including the Internet / WWW
      - The Translators







Literature / References

Links

Profile / Bio / CV

Contact Info


1650s?: The Kaidō honsoku - "Version 3" Document Copy

Acknowledgements:
I am in deep gratitude to Mr. Yamakawa Sōkyū, 山川宗休, Kōkoku-ji near Yura in Wakayama Prefecture, Mr. Ōno Osamu, 大野治, the Central Public Citizen's Hall in Yura, and Mr. Simura Satosi, 志村哲, and Mrs. Tsukitani Tsuneko, 月溪恒子, both Ōsaka University, for their generous helping me with - and acknowledging - this research project of mine, back in the 1980s and later on, respectively.



Please also refer to these directly related web pages:

1628: The Kaidō honsoku Fuke-komosō Credo

c. 1640?: The Kaidō honsoku "Version 2" Copy

The version of the Kaidō honsoku that was investigated and truthfully copied and described by Nakatsuka Chikuzen during the late 1930s and also published in reprint in 1938 by the Kōkoku Temple itself, edited by Mori Hikotarō, could in no possible way be the very original version of that credo:

Both of the two opening paragraphs being presented in the known reprints can only have been added sometime after 1628.

Second - most probably first sometime during the 1650s - came this addition at the top, the uppermost of the two "headers", so to speak:

PARAGRAPH 00:

法燈国師帰朝之節連来四居士、
國佐、理正、僧恕、寶伏。


"When Hottō Kokushi returned to his native country, he was accompanied by four Buddhist laymen: Kuo Tsuo. Li Cheng, Tseng Shu & Pao P'u [in Japanese: Kokusa(ku), Risei, Sōjo and Hōfu]."

Do also read about the "Version 2" Document Copy on this web page:

c. 1640?: The Kaidō honsoku "Version 2"

The complete, preserved copy of the printed versions of the Kaidō honsoku kan be explored here:

1628: The Kaidō honsoku Fuke-komosō Credo


CRITICAL TEXT ANALYSIS

When you study the main body of the Kaidō honsoku (renumbered paragraphs 1-19) - beginning with "Where from does the Komo come?" - and compare that whole text with the two opening paragraphs (renumbered 00 & 0), or headlines, you will realize that there is nothing there semantically that confirms the contents and "messaging" being expressed in those two headlines, at all.

Re paragraph 0:

"Kaidō honsoku. Issued from Yura in the Kii Province."

None of the 16 branches of the komosō movement listed at the end can in any way be convincingly connected with the small coastal town Yura in modern Wakayama Prefecture (the former Kii Province) - and Shinchi Kakushin's Kōkoku Temple there!

Further, it also clearly appears as if the title Kaidō honsoku, lit.: "Coastal Route(s) Basic Rules", can only have been a later addition - a description more than any actual "document title".
Just as, be it such a very formal honsoku document one would certainly expect information about the place and agent of origin to be given at the very end - not at the top of the script.

So, in other words, the main body of the Kaidō honsoku could in fact have originated many places in Japan.

Re paragraph 00:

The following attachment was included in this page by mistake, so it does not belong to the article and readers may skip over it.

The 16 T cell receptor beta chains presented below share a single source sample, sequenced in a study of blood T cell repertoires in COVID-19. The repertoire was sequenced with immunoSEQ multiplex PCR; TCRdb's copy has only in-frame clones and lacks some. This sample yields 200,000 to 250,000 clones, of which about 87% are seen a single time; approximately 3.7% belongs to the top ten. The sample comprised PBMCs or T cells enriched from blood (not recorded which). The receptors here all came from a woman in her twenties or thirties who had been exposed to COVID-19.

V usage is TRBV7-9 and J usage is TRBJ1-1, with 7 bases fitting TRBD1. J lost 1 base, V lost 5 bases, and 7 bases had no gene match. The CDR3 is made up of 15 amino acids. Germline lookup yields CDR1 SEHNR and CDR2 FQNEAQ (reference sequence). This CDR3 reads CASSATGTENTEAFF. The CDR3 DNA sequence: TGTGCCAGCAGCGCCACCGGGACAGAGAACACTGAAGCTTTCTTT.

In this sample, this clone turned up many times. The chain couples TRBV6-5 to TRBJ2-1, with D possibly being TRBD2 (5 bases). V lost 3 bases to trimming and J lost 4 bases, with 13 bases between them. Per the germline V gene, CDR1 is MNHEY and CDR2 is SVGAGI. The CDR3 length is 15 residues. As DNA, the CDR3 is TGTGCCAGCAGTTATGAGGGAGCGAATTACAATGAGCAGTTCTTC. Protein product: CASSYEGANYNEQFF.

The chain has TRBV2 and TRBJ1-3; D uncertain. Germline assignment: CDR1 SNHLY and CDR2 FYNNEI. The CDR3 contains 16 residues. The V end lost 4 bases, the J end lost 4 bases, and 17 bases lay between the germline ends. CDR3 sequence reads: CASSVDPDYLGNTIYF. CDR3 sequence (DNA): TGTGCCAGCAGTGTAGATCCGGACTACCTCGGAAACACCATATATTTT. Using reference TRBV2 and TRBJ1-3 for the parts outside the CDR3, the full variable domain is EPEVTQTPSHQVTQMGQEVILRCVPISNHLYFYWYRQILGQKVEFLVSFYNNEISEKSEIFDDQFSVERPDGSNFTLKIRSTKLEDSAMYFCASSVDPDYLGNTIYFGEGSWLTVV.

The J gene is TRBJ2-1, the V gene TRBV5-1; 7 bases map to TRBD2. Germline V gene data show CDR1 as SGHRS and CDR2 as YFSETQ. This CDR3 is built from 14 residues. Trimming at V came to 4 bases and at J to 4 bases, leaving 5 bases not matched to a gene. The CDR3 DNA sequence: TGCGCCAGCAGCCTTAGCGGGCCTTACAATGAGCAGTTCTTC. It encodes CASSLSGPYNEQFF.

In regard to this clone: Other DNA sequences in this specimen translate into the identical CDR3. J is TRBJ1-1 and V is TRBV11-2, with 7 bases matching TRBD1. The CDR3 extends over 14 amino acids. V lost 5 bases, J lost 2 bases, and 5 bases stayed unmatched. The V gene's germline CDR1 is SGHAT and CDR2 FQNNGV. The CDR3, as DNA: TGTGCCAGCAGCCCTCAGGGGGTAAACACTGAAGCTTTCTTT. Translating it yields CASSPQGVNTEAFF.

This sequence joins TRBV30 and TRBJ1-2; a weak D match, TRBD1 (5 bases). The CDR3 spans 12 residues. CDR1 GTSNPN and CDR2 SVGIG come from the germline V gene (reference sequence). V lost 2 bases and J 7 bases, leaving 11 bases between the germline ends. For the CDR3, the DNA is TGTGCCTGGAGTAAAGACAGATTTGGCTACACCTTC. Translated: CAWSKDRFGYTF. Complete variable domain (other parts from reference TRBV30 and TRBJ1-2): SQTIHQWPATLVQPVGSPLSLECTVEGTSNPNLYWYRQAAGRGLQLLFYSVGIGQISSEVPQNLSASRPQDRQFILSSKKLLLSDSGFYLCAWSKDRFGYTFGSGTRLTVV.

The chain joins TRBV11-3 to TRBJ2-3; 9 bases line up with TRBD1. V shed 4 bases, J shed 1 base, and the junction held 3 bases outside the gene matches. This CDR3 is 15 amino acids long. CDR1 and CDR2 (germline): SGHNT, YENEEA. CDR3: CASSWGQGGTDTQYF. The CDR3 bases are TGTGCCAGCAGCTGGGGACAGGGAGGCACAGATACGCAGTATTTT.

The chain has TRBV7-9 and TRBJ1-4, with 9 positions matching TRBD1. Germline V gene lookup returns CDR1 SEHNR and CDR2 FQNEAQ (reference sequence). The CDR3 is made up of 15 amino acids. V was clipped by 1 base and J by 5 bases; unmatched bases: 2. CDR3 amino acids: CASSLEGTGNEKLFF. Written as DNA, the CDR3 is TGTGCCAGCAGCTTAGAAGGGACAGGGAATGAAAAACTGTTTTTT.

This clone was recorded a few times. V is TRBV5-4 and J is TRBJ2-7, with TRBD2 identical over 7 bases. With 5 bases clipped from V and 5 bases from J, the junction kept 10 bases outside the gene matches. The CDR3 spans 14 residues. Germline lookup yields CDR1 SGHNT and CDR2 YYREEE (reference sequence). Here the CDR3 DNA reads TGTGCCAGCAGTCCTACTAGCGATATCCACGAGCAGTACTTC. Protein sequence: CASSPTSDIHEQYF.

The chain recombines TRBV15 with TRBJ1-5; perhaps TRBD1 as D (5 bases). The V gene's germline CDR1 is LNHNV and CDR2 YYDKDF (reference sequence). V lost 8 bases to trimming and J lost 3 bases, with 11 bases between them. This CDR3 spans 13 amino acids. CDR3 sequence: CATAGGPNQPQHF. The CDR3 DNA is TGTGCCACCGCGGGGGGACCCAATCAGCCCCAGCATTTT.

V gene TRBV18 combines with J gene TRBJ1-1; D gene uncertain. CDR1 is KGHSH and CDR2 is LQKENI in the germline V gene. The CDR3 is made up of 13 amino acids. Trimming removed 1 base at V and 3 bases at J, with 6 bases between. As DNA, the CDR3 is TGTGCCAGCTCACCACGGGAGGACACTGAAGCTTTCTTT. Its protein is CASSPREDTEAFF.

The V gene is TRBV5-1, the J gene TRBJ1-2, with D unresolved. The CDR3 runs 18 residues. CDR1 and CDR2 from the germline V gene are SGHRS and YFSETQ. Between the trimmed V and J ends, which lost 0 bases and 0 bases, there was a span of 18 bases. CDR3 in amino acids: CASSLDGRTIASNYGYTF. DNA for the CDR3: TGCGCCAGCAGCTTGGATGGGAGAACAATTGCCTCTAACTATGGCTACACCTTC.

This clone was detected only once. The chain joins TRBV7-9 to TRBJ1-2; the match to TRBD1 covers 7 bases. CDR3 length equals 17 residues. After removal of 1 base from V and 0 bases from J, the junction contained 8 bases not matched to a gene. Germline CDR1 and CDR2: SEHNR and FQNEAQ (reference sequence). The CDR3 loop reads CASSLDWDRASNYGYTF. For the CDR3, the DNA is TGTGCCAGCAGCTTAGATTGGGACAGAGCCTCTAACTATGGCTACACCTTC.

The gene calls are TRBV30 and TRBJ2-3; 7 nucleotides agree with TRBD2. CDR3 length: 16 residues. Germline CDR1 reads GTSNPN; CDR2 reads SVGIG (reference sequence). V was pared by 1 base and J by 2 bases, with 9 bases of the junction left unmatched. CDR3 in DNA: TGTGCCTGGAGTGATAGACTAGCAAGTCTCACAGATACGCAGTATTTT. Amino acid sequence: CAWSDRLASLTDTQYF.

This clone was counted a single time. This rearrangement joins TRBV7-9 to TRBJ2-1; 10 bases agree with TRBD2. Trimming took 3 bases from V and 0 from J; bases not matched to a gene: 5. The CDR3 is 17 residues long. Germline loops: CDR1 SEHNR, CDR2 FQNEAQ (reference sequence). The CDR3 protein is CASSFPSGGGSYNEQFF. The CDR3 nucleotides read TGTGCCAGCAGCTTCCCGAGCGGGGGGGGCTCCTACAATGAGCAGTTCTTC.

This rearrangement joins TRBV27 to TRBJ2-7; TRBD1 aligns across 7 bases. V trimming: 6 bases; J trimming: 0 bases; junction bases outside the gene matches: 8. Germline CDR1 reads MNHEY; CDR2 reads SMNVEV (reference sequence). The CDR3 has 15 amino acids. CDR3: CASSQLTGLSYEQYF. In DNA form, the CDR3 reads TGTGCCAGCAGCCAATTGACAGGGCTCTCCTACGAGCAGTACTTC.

"When Hottō Kokushi returned to his native country [i.e. Japan], he was accompanied by four Buddhist laymen:
Kuo Tsuo, Li Cheng, Tseng Shu & Pao P'u -
[in Japanese: Kokusa(ku), Risei, Sōjo and Hōfu]."

It really needs, once more, to be stressed and strongly underscored that there is to be found no proof at all of the idea that Shinchi Kakushin, a.k.a. Hottō Kokushi, was ever accompanied by "four Chinese Buddhist laymen", when he returned from his "Zen Buddhist" training and research stay in China in 1254!

That is part of the Kyotaku denki myth that was fabricated, most probably, in the period 1665-1675 by some quite early komusō who desperately needed a solid cover story to legitimize their claim of being members of a very old, highly esteemed and privileged class of ascetic followers of the early 9th century Chinese Ch'an (Zen) monk Fuke (Ch.: P'u-k'o).

Those four, though completely imaginary, made-up "persons" apparently had to be invented in order to play some cunning role as "Chinese ancestors" of four of the most prominent branches of later to emerge komusō who were already listed among a total of 16 in all in the Kaidō honsoku in 1628.
Those four were the following:

Par. 17-7: The 'Kaka-ha', or 'Kagari-ha'?, of the later established Reihō-ji temple in Musashi, modern Kantō region, the earliest mention of which is in a document dated in the 6th month of 1677.
That branch later came to be known as the 'Kassō-ha', as Kassō was at sometime invented to have been acting as a direct (though of course legendary) disciple of Kokusa(ku)'s.

Par. 17-11: The 'Kinzen-ha' of the later established Ichigetsu-ji temple in Shimotsuke, modern NW Chiba Prefecture.
The earliest known document I have so far found and studied that mentions the Ichigetsu-ji is dated as late as the 7th month of 1730.
The legendary founder of that temple and of the 'Kinsen-ha' was invented to be named 'Kinsen', an alleged disciple of the legendary Chinese "Buddhist layman" Hōfu.

Par. 17-12: The 'Kogiku-ha' of the much later established Shingetsu-ji temple i Shimotsuke, modern Ibaraki Prefecture, date unknown.
The legendary founder of that "temple" and of the temple's transmission line was invented to having been the seventh in succession after the Chinese Buddhist layman named Risei.

Par. 17-14: The 'Umeji-ha' of either the Shōgan-ji temple in Hitachi, modern Tochigi Prefecture, or the Jijō-ji in present Gunma Prefecture.
I have, however, so far not found any evidence of any direct relation between the fourth Chinese layman Sōjo and any "Umeji layman founder of any of those two so called "Fuke temples".

Summing up, the "Kakushin/Four Chinese Buddhist Laymen" fabricated narrative was actually, at the very earliest, invented and put into writing by the Japanese Zen abbot Isshi Bunshu in a personal letter to a certain very early komusō named Sandō Mugetsu, a letter that would have been written no earlier than during the early 1640s, no later than 1645, or 1646, the year of Isshi's death.

Read much more about Isshi Bunshu and his letter here:
1646 at the latest: Abbot Isshi Bunshu's Letter to a "Proto-komusō" named Sandō Mugetsu
and here about the The Hottō Kokushi / Shinchi Kakushin Legend:
1646 ... The Hottō Kokushi / Shinchi Kakushin Legend: The "Four Buddhist Laymen" & the "Disciple" Kichiku